Cardinal, secretary of state; b. Genzano (Latium), Italy, Jan. 6, 1832; d. Rome, Feb. 28, 1887. He came from a well-to-do family and pursued seminary studies at Albano and Rome. Entering the service of the Roman Curia, he worked in the Congregation of Extraordinary Ecclesiastical Affairs. Pius IX named him secretary for Oriental affairs in the Congregation for the propagation of the faith. At vatican council i his post as undersecretary gained him a remarkable knowledge of bishops throughout the world. Consecrated titular archbishop of Thessalonica, he became nuncio to Vienna (March 24, 1874). Relations between Austria-Hungary and the Church were then strained, since the government had in 1870 denounced the concordat and had attempted by three laws voted in 1874 to submit the Church to State tutelage. In this difficult situation the new nuncio displayed outstanding diplomatic qualities. Jacobini also searched for a modus vivendi to end the kulturkampf, meeting with Bismarck in 1879.
Raised to the cardinalate (Sept. 19, 1879), he became secretary of state (Dec. 16, 1880) to leo xiii and retained the post until death. In the secretariate of state his perseverance and sound knowledge of issues impelled him to a definitive settlement of the differences between the Holy See and Germany. One of his most important statements was his note (April 13, 1885) to the nuncio at Madrid, rampolla. In it Jacobini contradicted a journalist, Ramon Nocedal, who attributed to bishops an authority superior to that of nuncios, claimed to be merely diplomats. His note affirmed the right of nuncios, as delegates of the Holy See, to intervene in diocesan affairs.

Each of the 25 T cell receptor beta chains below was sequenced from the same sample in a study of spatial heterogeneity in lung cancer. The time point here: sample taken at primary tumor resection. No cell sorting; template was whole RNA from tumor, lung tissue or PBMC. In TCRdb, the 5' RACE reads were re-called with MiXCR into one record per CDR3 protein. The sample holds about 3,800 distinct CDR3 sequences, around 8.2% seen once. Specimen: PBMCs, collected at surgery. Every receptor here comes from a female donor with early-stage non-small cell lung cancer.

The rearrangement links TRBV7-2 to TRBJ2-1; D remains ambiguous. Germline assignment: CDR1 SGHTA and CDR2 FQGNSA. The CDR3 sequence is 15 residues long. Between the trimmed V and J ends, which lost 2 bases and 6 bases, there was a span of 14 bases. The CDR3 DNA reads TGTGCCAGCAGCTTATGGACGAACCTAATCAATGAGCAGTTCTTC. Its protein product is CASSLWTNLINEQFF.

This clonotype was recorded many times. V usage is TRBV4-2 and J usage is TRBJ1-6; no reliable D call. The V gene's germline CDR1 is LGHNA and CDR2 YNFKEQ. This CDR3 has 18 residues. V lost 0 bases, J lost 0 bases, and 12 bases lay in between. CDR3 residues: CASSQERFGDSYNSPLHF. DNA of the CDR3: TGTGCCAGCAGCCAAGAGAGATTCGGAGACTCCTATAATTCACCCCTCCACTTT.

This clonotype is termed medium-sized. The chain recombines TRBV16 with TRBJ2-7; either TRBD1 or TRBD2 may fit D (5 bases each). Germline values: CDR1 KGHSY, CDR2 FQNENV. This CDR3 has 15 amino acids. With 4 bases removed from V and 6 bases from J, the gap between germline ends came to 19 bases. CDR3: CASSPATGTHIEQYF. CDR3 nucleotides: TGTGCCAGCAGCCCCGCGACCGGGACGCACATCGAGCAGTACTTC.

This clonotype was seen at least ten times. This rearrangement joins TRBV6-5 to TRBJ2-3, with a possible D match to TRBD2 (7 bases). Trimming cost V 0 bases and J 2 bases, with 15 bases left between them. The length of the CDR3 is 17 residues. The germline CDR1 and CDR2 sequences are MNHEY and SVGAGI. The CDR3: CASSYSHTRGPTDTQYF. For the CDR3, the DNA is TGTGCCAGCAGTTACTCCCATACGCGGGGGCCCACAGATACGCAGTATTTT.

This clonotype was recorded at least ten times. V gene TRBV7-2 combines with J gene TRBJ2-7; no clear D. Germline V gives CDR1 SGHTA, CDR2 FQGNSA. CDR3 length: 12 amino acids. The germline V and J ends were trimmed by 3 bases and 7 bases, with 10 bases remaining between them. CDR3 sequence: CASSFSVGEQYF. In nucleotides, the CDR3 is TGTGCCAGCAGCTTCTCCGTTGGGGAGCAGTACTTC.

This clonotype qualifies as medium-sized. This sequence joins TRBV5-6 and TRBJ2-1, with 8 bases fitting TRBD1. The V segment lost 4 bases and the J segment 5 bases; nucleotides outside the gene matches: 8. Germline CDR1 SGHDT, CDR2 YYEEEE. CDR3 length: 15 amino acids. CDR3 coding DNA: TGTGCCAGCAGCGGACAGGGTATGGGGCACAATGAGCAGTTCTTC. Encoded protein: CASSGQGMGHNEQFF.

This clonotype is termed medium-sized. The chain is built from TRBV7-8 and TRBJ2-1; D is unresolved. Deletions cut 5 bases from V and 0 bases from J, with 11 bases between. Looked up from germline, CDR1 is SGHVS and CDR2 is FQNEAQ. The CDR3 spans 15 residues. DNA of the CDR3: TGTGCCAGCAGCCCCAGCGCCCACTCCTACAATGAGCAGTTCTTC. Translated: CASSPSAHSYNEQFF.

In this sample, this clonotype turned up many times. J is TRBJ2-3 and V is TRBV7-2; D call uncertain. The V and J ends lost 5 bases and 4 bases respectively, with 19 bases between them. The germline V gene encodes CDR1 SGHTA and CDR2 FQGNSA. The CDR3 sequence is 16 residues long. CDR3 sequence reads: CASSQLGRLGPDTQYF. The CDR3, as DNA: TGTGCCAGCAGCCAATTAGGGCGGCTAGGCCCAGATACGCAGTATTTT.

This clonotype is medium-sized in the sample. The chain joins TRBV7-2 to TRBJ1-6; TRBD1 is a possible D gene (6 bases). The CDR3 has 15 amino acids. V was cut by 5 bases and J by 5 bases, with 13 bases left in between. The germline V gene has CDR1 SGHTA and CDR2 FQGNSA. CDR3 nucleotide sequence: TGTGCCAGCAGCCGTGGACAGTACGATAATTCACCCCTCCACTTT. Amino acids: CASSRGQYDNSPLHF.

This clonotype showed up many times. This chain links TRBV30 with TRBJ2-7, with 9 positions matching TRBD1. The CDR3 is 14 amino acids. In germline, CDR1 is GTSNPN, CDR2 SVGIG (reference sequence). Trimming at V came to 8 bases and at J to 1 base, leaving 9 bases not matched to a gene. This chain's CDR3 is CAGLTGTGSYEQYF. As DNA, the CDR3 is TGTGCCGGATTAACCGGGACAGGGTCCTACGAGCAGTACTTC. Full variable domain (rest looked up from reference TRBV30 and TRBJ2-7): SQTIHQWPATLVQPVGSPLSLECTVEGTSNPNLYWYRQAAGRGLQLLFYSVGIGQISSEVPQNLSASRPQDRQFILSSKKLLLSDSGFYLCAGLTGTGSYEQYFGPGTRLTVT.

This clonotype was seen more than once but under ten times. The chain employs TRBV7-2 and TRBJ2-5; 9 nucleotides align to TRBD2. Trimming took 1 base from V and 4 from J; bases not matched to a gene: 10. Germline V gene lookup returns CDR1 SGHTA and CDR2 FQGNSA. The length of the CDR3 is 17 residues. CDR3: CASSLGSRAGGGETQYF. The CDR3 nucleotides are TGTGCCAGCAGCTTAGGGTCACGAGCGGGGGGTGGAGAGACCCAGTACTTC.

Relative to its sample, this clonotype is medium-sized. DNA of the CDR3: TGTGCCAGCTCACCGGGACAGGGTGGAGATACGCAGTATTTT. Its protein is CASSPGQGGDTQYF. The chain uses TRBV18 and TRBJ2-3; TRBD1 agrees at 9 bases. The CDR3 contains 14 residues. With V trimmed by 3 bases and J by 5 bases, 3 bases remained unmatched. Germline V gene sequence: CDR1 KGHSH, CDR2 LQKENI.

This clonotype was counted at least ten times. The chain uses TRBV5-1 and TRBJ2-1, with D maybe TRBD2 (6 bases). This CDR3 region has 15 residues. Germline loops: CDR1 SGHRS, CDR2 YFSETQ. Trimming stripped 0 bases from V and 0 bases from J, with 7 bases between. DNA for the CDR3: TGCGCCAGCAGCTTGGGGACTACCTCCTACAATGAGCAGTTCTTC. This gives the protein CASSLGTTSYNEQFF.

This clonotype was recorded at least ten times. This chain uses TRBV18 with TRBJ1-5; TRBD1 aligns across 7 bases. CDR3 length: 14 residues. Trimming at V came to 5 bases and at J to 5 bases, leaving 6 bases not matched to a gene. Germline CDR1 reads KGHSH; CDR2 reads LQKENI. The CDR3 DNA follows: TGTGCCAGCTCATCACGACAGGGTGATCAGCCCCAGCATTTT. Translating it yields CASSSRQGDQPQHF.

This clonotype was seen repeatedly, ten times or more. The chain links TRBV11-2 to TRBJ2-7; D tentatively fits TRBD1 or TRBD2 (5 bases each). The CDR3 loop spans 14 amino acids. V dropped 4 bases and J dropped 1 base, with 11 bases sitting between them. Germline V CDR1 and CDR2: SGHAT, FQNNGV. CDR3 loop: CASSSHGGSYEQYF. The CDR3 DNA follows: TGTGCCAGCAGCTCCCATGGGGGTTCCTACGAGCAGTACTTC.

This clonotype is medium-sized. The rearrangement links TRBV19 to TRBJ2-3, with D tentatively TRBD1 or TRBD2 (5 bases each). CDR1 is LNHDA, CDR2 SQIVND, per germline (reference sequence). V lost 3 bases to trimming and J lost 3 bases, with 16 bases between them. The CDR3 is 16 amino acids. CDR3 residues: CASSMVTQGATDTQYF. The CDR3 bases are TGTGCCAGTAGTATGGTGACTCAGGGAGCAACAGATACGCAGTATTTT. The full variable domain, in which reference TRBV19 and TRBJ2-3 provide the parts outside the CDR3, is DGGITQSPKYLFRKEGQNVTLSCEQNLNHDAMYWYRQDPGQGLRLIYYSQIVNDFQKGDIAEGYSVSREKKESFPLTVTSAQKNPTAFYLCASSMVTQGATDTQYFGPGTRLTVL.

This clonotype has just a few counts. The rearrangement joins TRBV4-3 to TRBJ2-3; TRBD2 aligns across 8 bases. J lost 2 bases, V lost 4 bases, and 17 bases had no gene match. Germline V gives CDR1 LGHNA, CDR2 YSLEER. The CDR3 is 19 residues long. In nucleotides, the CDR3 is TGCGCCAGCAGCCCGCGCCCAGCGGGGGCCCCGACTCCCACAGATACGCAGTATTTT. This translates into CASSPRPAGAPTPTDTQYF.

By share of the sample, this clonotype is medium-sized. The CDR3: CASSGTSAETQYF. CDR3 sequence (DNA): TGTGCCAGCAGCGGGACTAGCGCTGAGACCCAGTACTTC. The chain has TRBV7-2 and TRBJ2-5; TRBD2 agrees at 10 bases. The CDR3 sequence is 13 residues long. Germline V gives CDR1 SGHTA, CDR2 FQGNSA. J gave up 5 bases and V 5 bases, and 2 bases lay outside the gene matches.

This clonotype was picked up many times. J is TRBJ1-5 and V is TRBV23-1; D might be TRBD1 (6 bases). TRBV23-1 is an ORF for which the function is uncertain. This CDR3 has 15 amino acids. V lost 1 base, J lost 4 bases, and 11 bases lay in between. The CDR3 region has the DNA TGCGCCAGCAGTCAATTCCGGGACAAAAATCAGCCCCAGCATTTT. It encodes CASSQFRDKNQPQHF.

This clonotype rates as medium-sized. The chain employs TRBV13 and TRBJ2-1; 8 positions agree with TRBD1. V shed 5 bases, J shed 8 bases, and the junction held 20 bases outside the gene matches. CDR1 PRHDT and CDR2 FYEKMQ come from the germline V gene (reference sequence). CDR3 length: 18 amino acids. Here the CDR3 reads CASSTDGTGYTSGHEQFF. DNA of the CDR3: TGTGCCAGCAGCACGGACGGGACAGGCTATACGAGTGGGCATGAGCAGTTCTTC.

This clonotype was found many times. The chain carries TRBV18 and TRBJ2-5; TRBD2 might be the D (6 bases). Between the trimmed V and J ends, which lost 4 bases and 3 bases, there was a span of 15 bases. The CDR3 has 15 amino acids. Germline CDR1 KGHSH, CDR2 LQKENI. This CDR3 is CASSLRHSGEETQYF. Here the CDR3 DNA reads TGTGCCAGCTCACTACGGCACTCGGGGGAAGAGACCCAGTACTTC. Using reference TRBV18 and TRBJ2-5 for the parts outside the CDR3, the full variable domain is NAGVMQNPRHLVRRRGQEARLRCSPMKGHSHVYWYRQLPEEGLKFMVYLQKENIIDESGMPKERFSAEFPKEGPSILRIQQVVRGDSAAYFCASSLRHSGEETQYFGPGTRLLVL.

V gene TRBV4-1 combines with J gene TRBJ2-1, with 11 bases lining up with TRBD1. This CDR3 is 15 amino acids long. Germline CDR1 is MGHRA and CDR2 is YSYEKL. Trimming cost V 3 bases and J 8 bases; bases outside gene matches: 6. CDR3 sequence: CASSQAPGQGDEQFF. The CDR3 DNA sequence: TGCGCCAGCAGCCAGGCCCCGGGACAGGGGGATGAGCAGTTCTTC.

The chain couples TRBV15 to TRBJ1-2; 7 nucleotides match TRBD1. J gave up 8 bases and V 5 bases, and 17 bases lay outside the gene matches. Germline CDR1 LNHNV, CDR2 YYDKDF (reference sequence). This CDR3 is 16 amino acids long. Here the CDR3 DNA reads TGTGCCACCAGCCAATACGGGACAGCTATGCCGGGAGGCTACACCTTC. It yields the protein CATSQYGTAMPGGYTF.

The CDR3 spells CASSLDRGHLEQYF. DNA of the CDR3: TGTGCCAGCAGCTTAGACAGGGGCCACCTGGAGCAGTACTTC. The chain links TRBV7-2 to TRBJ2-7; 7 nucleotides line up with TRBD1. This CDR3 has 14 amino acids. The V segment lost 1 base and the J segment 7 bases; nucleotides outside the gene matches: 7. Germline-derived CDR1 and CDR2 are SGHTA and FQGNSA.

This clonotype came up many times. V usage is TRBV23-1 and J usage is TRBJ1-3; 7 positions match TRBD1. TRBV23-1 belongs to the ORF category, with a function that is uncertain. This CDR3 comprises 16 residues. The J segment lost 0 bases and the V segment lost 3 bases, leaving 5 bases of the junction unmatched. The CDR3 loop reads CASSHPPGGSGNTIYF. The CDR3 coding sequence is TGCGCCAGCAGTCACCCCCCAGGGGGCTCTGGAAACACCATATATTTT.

Bibliography: e. soderini, Il pontificato di Leone XIII, 3 v. (Milan 1932–33); tr. b. b. carter, v.1 The Pontificate of Leo XIII (London 1934), v.2 Leo XIII, Italy and France (1935), v.3 not tr. f. engel-janosi, Österreich und der Vatikan, 1846–1918, 2 v. (Graz 1958–60) v.1.
[j. m. mayeur]
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